COVID-19 Information for Care Providers

SEAGO Area Agency on Aging cares about keeping senior centers safe and healthy, and information on how to deal with COVID-19 is critical as the situation continues to develop.

On this page, we will share the latest best practice information that senior centers are using to prevent the spread of the virus and keep their participants safe.

The first step for all senior centers is to contact your local public health department for the latest guidance on how to respond in your immediate area. Senior centers also can play an important role in sharing trusted information with older adults.

Thank you for your continued engagement and partnership with us to address and mitigate the spread of COVID-19. We highly value our strong ongoing partnership, and hope to continue to be a resource to you as you implement community mitigation techniques. As you might imagine, a number of HHS divisions are releasing COVID-19-related information on funding and guidance. We thought it would be helpful to batch up information on key issues to keep you up-to-date.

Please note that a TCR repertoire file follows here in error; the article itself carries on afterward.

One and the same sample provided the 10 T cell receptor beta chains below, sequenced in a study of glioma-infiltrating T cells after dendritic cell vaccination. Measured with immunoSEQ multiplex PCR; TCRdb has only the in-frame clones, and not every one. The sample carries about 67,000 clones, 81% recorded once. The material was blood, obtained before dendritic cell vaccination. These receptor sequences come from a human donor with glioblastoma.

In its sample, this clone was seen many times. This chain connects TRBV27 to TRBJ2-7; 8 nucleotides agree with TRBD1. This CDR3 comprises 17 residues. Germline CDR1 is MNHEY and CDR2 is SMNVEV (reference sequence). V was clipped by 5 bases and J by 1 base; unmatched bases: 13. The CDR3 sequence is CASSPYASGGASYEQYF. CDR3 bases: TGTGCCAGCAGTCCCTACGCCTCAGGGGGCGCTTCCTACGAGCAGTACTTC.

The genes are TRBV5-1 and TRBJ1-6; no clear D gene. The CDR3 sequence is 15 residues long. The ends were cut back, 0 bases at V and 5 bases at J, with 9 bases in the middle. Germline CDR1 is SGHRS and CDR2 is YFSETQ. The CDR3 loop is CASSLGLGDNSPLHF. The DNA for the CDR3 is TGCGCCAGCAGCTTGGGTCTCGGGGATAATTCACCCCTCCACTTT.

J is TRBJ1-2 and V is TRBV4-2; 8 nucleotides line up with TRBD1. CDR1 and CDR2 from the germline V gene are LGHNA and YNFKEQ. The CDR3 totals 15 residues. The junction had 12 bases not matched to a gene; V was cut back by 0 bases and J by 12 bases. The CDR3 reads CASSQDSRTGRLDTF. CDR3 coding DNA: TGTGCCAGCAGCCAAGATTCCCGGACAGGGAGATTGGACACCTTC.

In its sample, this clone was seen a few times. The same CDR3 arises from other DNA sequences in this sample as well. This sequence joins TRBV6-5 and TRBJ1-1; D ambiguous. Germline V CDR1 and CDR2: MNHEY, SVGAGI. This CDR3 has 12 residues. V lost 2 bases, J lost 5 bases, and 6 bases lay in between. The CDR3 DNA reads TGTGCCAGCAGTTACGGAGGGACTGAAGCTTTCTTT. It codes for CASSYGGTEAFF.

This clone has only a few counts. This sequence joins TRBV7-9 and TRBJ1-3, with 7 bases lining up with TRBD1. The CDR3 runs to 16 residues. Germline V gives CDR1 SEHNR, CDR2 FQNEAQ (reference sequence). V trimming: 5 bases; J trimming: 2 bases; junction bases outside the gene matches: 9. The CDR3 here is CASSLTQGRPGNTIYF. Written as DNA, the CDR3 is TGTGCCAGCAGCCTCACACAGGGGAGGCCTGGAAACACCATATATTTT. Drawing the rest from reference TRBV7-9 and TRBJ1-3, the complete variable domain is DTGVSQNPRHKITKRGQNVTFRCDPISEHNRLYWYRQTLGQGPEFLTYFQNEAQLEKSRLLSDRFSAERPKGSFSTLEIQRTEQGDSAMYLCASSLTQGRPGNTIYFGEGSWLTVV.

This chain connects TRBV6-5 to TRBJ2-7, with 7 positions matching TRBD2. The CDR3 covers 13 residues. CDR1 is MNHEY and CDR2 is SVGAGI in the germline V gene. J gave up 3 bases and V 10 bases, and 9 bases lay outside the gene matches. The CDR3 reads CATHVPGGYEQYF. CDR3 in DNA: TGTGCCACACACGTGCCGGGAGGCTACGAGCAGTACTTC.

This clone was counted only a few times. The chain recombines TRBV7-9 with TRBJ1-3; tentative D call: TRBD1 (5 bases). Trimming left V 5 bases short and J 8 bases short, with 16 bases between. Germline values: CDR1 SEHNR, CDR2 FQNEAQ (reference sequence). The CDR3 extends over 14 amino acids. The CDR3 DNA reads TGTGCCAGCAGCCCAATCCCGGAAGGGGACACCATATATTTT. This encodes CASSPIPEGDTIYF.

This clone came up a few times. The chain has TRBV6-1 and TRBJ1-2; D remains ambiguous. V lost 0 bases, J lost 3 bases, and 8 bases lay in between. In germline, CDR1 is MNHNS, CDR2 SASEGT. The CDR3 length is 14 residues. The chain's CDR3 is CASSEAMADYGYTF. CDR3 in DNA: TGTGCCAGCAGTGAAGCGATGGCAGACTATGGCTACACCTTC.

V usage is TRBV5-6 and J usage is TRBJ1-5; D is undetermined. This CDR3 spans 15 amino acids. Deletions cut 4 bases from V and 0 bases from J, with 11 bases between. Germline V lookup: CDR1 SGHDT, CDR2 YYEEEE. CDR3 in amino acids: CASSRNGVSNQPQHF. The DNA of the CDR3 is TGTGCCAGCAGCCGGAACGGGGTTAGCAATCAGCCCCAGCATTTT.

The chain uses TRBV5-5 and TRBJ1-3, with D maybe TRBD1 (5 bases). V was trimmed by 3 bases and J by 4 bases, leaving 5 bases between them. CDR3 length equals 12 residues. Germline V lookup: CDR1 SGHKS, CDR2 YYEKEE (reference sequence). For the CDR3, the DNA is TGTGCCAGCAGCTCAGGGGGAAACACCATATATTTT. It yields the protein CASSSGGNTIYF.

Best Practices
Protect yourself and your clients

• Good hand hygiene is essential for infection control. Wash hands often with soap and water for at least 20 seconds or use an alcohol-based hand sanitizer that contains 60 to 95% alcohol, covering all surfaces of the hands and rubbing them together until dry. Soap and water should be used if hands are visibly dirty.

• Avoid touching eyes, nose, and mouth with unwashed hands.

• Cover coughs and sneezes using a flexed elbow, not hands.

• In-home personal care workers who are ill should stay home until they are free of fever and any other symptoms for at least 24 hours (without the use of fever-reducing medicines or cough suppressants).